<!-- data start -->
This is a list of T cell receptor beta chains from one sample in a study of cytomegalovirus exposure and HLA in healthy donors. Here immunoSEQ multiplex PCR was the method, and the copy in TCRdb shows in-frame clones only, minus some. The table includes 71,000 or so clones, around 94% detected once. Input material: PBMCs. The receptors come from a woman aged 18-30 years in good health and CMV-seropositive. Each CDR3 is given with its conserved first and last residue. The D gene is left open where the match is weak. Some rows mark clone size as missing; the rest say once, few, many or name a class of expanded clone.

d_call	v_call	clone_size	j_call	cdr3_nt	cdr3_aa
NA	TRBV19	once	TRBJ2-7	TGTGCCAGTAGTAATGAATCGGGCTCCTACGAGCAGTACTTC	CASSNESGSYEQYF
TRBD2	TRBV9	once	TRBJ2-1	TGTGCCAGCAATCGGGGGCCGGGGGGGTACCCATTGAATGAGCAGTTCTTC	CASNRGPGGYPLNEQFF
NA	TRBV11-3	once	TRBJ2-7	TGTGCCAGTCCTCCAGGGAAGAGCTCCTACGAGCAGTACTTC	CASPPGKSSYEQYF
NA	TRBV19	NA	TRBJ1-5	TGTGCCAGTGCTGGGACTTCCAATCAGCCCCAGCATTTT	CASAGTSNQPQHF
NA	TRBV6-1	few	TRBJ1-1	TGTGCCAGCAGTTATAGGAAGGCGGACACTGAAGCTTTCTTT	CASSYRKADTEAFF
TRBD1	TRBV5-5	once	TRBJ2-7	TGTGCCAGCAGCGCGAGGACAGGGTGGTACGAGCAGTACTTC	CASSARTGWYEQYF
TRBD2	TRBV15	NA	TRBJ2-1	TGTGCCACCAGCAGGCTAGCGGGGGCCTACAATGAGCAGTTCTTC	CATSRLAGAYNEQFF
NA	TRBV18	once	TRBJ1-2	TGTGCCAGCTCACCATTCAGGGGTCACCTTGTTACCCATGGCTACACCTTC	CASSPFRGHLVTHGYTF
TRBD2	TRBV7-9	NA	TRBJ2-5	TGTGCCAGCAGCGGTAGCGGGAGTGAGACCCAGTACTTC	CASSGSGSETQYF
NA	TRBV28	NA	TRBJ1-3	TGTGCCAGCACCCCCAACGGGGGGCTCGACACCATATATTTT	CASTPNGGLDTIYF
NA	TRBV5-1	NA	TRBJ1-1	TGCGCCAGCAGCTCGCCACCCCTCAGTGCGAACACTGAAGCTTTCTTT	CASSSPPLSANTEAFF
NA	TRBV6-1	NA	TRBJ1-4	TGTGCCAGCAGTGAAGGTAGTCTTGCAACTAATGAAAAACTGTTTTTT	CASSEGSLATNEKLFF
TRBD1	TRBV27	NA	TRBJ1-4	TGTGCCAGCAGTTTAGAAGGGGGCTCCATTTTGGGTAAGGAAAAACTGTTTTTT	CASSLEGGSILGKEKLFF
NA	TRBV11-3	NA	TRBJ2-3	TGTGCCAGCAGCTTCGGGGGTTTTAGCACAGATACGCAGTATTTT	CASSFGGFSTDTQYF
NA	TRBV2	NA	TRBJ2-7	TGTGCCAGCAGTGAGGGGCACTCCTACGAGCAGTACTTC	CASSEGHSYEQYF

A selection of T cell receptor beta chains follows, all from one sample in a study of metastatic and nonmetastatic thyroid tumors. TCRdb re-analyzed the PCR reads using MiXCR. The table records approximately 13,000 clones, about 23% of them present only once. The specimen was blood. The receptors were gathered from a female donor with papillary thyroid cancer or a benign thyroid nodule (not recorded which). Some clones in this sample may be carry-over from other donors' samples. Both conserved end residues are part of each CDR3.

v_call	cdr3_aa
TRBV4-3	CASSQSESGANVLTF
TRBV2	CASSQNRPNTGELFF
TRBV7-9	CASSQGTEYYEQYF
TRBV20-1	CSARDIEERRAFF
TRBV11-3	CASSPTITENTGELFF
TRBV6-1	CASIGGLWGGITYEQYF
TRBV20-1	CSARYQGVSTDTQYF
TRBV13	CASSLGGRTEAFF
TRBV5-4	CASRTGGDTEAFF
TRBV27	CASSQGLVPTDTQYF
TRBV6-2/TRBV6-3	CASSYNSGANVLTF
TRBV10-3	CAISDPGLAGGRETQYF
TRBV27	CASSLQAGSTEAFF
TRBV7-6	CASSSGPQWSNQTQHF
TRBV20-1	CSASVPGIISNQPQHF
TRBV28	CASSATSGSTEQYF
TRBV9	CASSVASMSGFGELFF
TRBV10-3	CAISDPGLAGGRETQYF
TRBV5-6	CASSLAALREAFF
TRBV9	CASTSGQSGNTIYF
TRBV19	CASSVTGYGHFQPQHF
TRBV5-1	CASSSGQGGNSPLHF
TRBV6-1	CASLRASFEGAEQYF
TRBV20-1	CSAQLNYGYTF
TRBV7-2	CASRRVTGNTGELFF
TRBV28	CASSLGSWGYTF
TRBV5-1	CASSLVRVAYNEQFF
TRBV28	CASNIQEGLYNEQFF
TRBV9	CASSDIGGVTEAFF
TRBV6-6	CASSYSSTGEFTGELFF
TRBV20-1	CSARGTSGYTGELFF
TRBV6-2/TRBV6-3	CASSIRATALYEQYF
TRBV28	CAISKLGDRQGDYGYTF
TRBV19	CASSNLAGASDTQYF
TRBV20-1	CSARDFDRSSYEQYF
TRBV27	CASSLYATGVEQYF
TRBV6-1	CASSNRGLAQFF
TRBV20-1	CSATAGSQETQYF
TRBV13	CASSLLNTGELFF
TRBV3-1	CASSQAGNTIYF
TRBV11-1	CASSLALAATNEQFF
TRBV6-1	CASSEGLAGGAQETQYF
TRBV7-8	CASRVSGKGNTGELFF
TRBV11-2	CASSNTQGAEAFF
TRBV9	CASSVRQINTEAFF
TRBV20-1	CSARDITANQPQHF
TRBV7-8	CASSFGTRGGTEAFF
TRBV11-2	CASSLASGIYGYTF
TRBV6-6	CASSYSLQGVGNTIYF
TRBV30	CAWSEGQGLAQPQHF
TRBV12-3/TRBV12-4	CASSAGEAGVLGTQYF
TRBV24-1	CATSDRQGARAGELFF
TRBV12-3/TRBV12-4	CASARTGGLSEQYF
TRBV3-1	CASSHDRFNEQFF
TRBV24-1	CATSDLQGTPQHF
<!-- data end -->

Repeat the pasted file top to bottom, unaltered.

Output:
This is a list of T cell receptor beta chains from one sample in a study of cytomegalovirus exposure and HLA in healthy donors. Here immunoSEQ multiplex PCR was the method, and the copy in TCRdb shows in-frame clones only, minus some. The table includes 71,000 or so clones, around 94% detected once. Input material: PBMCs. The receptors come from a woman aged 18-30 years in good health and CMV-seropositive. Each CDR3 is given with its conserved first and last residue. The D gene is left open where the match is weak. Some rows mark clone size as missing; the rest say once, few, many or name a class of expanded clone.

d_call	v_call	clone_size	j_call	cdr3_nt	cdr3_aa
NA	TRBV19	once	TRBJ2-7	TGTGCCAGTAGTAATGAATCGGGCTCCTACGAGCAGTACTTC	CASSNESGSYEQYF
TRBD2	TRBV9	once	TRBJ2-1	TGTGCCAGCAATCGGGGGCCGGGGGGGTACCCATTGAATGAGCAGTTCTTC	CASNRGPGGYPLNEQFF
NA	TRBV11-3	once	TRBJ2-7	TGTGCCAGTCCTCCAGGGAAGAGCTCCTACGAGCAGTACTTC	CASPPGKSSYEQYF
NA	TRBV19	NA	TRBJ1-5	TGTGCCAGTGCTGGGACTTCCAATCAGCCCCAGCATTTT	CASAGTSNQPQHF
NA	TRBV6-1	few	TRBJ1-1	TGTGCCAGCAGTTATAGGAAGGCGGACACTGAAGCTTTCTTT	CASSYRKADTEAFF
TRBD1	TRBV5-5	once	TRBJ2-7	TGTGCCAGCAGCGCGAGGACAGGGTGGTACGAGCAGTACTTC	CASSARTGWYEQYF
TRBD2	TRBV15	NA	TRBJ2-1	TGTGCCACCAGCAGGCTAGCGGGGGCCTACAATGAGCAGTTCTTC	CATSRLAGAYNEQFF
NA	TRBV18	once	TRBJ1-2	TGTGCCAGCTCACCATTCAGGGGTCACCTTGTTACCCATGGCTACACCTTC	CASSPFRGHLVTHGYTF
TRBD2	TRBV7-9	NA	TRBJ2-5	TGTGCCAGCAGCGGTAGCGGGAGTGAGACCCAGTACTTC	CASSGSGSETQYF
NA	TRBV28	NA	TRBJ1-3	TGTGCCAGCACCCCCAACGGGGGGCTCGACACCATATATTTT	CASTPNGGLDTIYF
NA	TRBV5-1	NA	TRBJ1-1	TGCGCCAGCAGCTCGCCACCCCTCAGTGCGAACACTGAAGCTTTCTTT	CASSSPPLSANTEAFF
NA	TRBV6-1	NA	TRBJ1-4	TGTGCCAGCAGTGAAGGTAGTCTTGCAACTAATGAAAAACTGTTTTTT	CASSEGSLATNEKLFF
TRBD1	TRBV27	NA	TRBJ1-4	TGTGCCAGCAGTTTAGAAGGGGGCTCCATTTTGGGTAAGGAAAAACTGTTTTTT	CASSLEGGSILGKEKLFF
NA	TRBV11-3	NA	TRBJ2-3	TGTGCCAGCAGCTTCGGGGGTTTTAGCACAGATACGCAGTATTTT	CASSFGGFSTDTQYF
NA	TRBV2	NA	TRBJ2-7	TGTGCCAGCAGTGAGGGGCACTCCTACGAGCAGTACTTC	CASSEGHSYEQYF

A selection of T cell receptor beta chains follows, all from one sample in a study of metastatic and nonmetastatic thyroid tumors. TCRdb re-analyzed the PCR reads using MiXCR. The table records approximately 13,000 clones, about 23% of them present only once. The specimen was blood. The receptors were gathered from a female donor with papillary thyroid cancer or a benign thyroid nodule (not recorded which). Some clones in this sample may be carry-over from other donors' samples. Both conserved end residues are part of each CDR3.

v_call	cdr3_aa
TRBV4-3	CASSQSESGANVLTF
TRBV2	CASSQNRPNTGELFF
TRBV7-9	CASSQGTEYYEQYF
TRBV20-1	CSARDIEERRAFF
TRBV11-3	CASSPTITENTGELFF
TRBV6-1	CASIGGLWGGITYEQYF
TRBV20-1	CSARYQGVSTDTQYF
TRBV13	CASSLGGRTEAFF
TRBV5-4	CASRTGGDTEAFF
TRBV27	CASSQGLVPTDTQYF
TRBV6-2/TRBV6-3	CASSYNSGANVLTF
TRBV10-3	CAISDPGLAGGRETQYF
TRBV27	CASSLQAGSTEAFF
TRBV7-6	CASSSGPQWSNQTQHF
TRBV20-1	CSASVPGIISNQPQHF
TRBV28	CASSATSGSTEQYF
TRBV9	CASSVASMSGFGELFF
TRBV10-3	CAISDPGLAGGRETQYF
TRBV5-6	CASSLAALREAFF
TRBV9	CASTSGQSGNTIYF
TRBV19	CASSVTGYGHFQPQHF
TRBV5-1	CASSSGQGGNSPLHF
TRBV6-1	CASLRASFEGAEQYF
TRBV20-1	CSAQLNYGYTF
TRBV7-2	CASRRVTGNTGELFF
TRBV28	CASSLGSWGYTF
TRBV5-1	CASSLVRVAYNEQFF
TRBV28	CASNIQEGLYNEQFF
TRBV9	CASSDIGGVTEAFF
TRBV6-6	CASSYSSTGEFTGELFF
TRBV20-1	CSARGTSGYTGELFF
TRBV6-2/TRBV6-3	CASSIRATALYEQYF
TRBV28	CAISKLGDRQGDYGYTF
TRBV19	CASSNLAGASDTQYF
TRBV20-1	CSARDFDRSSYEQYF
TRBV27	CASSLYATGVEQYF
TRBV6-1	CASSNRGLAQFF
TRBV20-1	CSATAGSQETQYF
TRBV13	CASSLLNTGELFF
TRBV3-1	CASSQAGNTIYF
TRBV11-1	CASSLALAATNEQFF
TRBV6-1	CASSEGLAGGAQETQYF
TRBV7-8	CASRVSGKGNTGELFF
TRBV11-2	CASSNTQGAEAFF
TRBV9	CASSVRQINTEAFF
TRBV20-1	CSARDITANQPQHF
TRBV7-8	CASSFGTRGGTEAFF
TRBV11-2	CASSLASGIYGYTF
TRBV6-6	CASSYSLQGVGNTIYF
TRBV30	CAWSEGQGLAQPQHF
TRBV12-3/TRBV12-4	CASSAGEAGVLGTQYF
TRBV24-1	CATSDRQGARAGELFF
TRBV12-3/TRBV12-4	CASARTGGLSEQYF
TRBV3-1	CASSHDRFNEQFF
TRBV24-1	CATSDLQGTPQHF